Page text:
Tesco stores across Ireland will strike from today against 'race to the bottom' wage and conditions changes the company is trying to impose on long term workers.
The Tesco’s scheme would impose up to a 20% pay cut on long-term staff. These workers, who have worked for the company for 20 years or more, are currently paid 14 euro an hour, and Tesco want to slash that. That this wage is seen as too high, in particular after 20 years' service, shows why it's important for all of us that the Tesco workers win their strike.
Tesco are secretive about where they make their money, but the parent company made 129 million sterling in 2016 and the Irish subsidiary had a total revenue of 2.8 billion euro in 2012-2013. In other words, this is not a pay cut imposed as a last measure by a company tottering on the edge of bankruptcy- its purpose is purely to push up profits a little more.
Because Tesco are targeting long service workers, many of whom may be near retirement, they are a small minority of the total workforce. 250 workers are targeted by management but Mandate organises a total of 10,000 Tesco workers. Tesco management are gambling that people will continue to shop at Tesco, in particular the majority of branches that will not be directly on strike. Proving they are wrong is essential to protecting all our wages & conditions.
John Douglas of the union Mandate who organise the majority of Tesco workers in Ireland said over the weekend:
“In recent days, Tesco Ireland have said that the impending strikes are not justified because they have not yet actually made the contractual changes. In response, last Friday Mandate wrote to the management of Tesco Ireland saying that if they committed to not making changes to their staff’s contracts without agreement with them – rather than trying to impose change unilaterally – then the strike due to start on Tuesday could be called off. Unfortunately, to date we have had no response from Tesco Ireland to our letter.”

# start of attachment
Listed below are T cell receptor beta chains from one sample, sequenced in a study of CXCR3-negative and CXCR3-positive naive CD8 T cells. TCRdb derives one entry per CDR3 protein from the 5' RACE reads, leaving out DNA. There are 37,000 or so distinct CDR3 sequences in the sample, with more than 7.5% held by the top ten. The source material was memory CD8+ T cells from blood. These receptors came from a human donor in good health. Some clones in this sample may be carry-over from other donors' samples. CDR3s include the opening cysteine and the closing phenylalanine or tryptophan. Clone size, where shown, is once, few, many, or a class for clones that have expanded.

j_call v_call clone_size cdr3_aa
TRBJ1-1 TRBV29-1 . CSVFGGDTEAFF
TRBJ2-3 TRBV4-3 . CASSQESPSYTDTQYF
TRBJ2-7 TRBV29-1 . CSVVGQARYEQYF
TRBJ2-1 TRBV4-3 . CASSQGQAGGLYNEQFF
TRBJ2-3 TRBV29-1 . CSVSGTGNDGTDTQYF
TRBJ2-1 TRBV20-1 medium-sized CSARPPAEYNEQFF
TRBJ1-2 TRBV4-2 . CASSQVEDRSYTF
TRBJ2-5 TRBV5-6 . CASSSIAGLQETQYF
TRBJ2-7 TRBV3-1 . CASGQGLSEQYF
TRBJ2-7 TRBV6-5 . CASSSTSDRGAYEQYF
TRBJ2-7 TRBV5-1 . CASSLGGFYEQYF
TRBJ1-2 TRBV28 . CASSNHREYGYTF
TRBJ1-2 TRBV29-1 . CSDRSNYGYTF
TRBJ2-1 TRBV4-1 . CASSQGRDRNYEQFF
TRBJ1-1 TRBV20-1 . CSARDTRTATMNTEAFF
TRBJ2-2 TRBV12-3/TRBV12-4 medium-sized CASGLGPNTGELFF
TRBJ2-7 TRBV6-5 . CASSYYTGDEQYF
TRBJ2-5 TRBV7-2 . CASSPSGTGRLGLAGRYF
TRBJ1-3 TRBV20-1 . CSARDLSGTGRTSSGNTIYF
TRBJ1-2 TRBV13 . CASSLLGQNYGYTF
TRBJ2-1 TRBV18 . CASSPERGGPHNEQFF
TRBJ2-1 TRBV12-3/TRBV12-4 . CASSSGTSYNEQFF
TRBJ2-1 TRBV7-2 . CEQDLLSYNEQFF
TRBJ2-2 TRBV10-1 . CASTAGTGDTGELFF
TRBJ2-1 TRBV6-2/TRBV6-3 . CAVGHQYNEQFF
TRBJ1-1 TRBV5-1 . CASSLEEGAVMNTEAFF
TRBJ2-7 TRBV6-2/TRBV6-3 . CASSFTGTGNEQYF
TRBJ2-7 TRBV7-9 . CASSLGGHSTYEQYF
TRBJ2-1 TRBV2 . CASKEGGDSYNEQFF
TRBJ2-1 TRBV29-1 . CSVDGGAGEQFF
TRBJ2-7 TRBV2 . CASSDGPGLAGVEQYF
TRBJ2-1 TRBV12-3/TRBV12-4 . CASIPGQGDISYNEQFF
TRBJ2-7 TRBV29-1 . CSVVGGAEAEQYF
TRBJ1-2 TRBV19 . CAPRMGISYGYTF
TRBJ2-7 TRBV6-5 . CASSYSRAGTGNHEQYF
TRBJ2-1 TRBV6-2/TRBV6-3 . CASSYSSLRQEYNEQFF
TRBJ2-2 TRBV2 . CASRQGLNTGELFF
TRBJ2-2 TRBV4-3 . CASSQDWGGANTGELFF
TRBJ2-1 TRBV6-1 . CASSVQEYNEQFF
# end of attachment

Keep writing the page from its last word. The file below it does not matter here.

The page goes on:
Mr Douglas said that Tesco’s actions constitute an abuse of the company’s considerable economic power against a small number of local workers who have given more than 20 years of loyal service to the company and its customers.
“No worker wants to go on strike, but our members recognise that if Tesco can get away with tearing up contracts of employment without agreement for pre-1996 staff, it’ll be the 3,000 workers on post-1996 contracts who are currently on a higher hourly rate of pay who will be next. That’s why we’ve seen such strong support from our members in these ballots for industrial action, particularly from those not affected by cuts, yet. They understand that together we are stronger,”
The management plan to tear up the decent pay and conditions of the remaining pre-96 workers is a threat to every worker in Ireland who has or hopes for pay above the minimum wage. If Tesco spread a culture where they can destroy what has been won in the past none of our often hard won pay and conditions are safe.
Back before we had unions workers (who were often kids) worked 6 days a week, 12 hours a day without holidays and had short lives as a result. It took many years of struggle to win what we have now and over the last two decades a lot has been lost, particularly for new workers. It's long past time we not only called a halt but started to fight to win back what has been lost.
Every worker is entitled to earn at least a living wage with proper holidays and notice of when they are expected to be in work. If we can't win back that minimum, we are on a slippery slide back to the 80 hour week.